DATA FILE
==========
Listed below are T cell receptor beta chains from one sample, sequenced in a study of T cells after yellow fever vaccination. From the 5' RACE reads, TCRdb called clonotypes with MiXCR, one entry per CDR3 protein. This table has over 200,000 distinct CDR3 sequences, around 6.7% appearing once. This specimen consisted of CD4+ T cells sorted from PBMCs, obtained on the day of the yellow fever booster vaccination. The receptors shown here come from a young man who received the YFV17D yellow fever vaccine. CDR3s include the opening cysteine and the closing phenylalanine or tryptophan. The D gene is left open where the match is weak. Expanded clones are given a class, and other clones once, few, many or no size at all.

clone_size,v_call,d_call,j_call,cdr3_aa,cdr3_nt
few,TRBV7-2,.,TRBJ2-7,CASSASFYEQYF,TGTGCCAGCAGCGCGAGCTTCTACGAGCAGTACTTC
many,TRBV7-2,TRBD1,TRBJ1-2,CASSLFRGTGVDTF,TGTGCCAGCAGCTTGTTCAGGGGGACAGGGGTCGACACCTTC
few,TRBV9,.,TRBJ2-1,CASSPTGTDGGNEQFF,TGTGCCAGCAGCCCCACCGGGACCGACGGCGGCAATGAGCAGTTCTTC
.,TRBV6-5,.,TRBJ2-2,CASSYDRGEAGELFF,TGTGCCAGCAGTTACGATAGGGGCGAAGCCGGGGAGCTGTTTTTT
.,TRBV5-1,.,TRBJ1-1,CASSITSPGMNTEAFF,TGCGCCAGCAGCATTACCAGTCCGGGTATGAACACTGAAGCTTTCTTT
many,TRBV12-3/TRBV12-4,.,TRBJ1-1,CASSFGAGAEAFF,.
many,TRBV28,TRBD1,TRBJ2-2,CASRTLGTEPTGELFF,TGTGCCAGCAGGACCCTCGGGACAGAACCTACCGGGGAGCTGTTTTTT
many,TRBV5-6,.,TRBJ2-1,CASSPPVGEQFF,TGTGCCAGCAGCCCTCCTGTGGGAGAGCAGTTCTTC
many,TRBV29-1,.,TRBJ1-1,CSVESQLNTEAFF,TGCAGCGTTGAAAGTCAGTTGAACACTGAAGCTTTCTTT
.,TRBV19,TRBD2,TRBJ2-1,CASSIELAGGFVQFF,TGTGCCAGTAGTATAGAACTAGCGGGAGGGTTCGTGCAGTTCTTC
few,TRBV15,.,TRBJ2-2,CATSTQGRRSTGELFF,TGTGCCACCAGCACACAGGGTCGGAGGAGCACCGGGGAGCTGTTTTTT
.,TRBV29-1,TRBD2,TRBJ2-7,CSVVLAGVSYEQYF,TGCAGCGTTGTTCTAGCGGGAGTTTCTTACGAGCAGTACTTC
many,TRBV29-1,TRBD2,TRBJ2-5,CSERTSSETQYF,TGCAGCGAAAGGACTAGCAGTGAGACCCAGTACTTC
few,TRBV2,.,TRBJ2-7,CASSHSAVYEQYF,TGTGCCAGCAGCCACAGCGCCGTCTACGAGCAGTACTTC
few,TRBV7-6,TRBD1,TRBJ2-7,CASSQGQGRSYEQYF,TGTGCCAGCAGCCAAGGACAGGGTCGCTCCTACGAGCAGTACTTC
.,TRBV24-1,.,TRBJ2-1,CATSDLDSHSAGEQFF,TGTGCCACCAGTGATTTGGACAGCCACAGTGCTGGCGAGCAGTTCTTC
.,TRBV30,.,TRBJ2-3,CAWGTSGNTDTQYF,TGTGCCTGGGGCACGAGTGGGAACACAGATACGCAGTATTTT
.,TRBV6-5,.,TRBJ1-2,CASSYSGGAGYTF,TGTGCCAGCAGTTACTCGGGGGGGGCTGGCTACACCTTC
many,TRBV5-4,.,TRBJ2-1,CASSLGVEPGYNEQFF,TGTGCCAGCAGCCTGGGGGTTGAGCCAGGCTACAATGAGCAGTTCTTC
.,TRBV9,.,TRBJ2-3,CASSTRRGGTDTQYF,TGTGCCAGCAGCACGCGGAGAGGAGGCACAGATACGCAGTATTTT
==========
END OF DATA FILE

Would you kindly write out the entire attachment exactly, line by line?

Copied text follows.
Listed below are T cell receptor beta chains from one sample, sequenced in a study of T cells after yellow fever vaccination. From the 5' RACE reads, TCRdb called clonotypes with MiXCR, one entry per CDR3 protein. This table has over 200,000 distinct CDR3 sequences, around 6.7% appearing once. This specimen consisted of CD4+ T cells sorted from PBMCs, obtained on the day of the yellow fever booster vaccination. The receptors shown here come from a young man who received the YFV17D yellow fever vaccine. CDR3s include the opening cysteine and the closing phenylalanine or tryptophan. The D gene is left open where the match is weak. Expanded clones are given a class, and other clones once, few, many or no size at all.

clone_size,v_call,d_call,j_call,cdr3_aa,cdr3_nt
few,TRBV7-2,.,TRBJ2-7,CASSASFYEQYF,TGTGCCAGCAGCGCGAGCTTCTACGAGCAGTACTTC
many,TRBV7-2,TRBD1,TRBJ1-2,CASSLFRGTGVDTF,TGTGCCAGCAGCTTGTTCAGGGGGACAGGGGTCGACACCTTC
few,TRBV9,.,TRBJ2-1,CASSPTGTDGGNEQFF,TGTGCCAGCAGCCCCACCGGGACCGACGGCGGCAATGAGCAGTTCTTC
.,TRBV6-5,.,TRBJ2-2,CASSYDRGEAGELFF,TGTGCCAGCAGTTACGATAGGGGCGAAGCCGGGGAGCTGTTTTTT
.,TRBV5-1,.,TRBJ1-1,CASSITSPGMNTEAFF,TGCGCCAGCAGCATTACCAGTCCGGGTATGAACACTGAAGCTTTCTTT
many,TRBV12-3/TRBV12-4,.,TRBJ1-1,CASSFGAGAEAFF,.
many,TRBV28,TRBD1,TRBJ2-2,CASRTLGTEPTGELFF,TGTGCCAGCAGGACCCTCGGGACAGAACCTACCGGGGAGCTGTTTTTT
many,TRBV5-6,.,TRBJ2-1,CASSPPVGEQFF,TGTGCCAGCAGCCCTCCTGTGGGAGAGCAGTTCTTC
many,TRBV29-1,.,TRBJ1-1,CSVESQLNTEAFF,TGCAGCGTTGAAAGTCAGTTGAACACTGAAGCTTTCTTT
.,TRBV19,TRBD2,TRBJ2-1,CASSIELAGGFVQFF,TGTGCCAGTAGTATAGAACTAGCGGGAGGGTTCGTGCAGTTCTTC
few,TRBV15,.,TRBJ2-2,CATSTQGRRSTGELFF,TGTGCCACCAGCACACAGGGTCGGAGGAGCACCGGGGAGCTGTTTTTT
.,TRBV29-1,TRBD2,TRBJ2-7,CSVVLAGVSYEQYF,TGCAGCGTTGTTCTAGCGGGAGTTTCTTACGAGCAGTACTTC
many,TRBV29-1,TRBD2,TRBJ2-5,CSERTSSETQYF,TGCAGCGAAAGGACTAGCAGTGAGACCCAGTACTTC
few,TRBV2,.,TRBJ2-7,CASSHSAVYEQYF,TGTGCCAGCAGCCACAGCGCCGTCTACGAGCAGTACTTC
few,TRBV7-6,TRBD1,TRBJ2-7,CASSQGQGRSYEQYF,TGTGCCAGCAGCCAAGGACAGGGTCGCTCCTACGAGCAGTACTTC
.,TRBV24-1,.,TRBJ2-1,CATSDLDSHSAGEQFF,TGTGCCACCAGTGATTTGGACAGCCACAGTGCTGGCGAGCAGTTCTTC
.,TRBV30,.,TRBJ2-3,CAWGTSGNTDTQYF,TGTGCCTGGGGCACGAGTGGGAACACAGATACGCAGTATTTT
.,TRBV6-5,.,TRBJ1-2,CASSYSGGAGYTF,TGTGCCAGCAGTTACTCGGGGGGGGCTGGCTACACCTTC
many,TRBV5-4,.,TRBJ2-1,CASSLGVEPGYNEQFF,TGTGCCAGCAGCCTGGGGGTTGAGCCAGGCTACAATGAGCAGTTCTTC
.,TRBV9,.,TRBJ2-3,CASSTRRGGTDTQYF,TGTGCCAGCAGCACGCGGAGAGGAGGCACAGATACGCAGTATTTT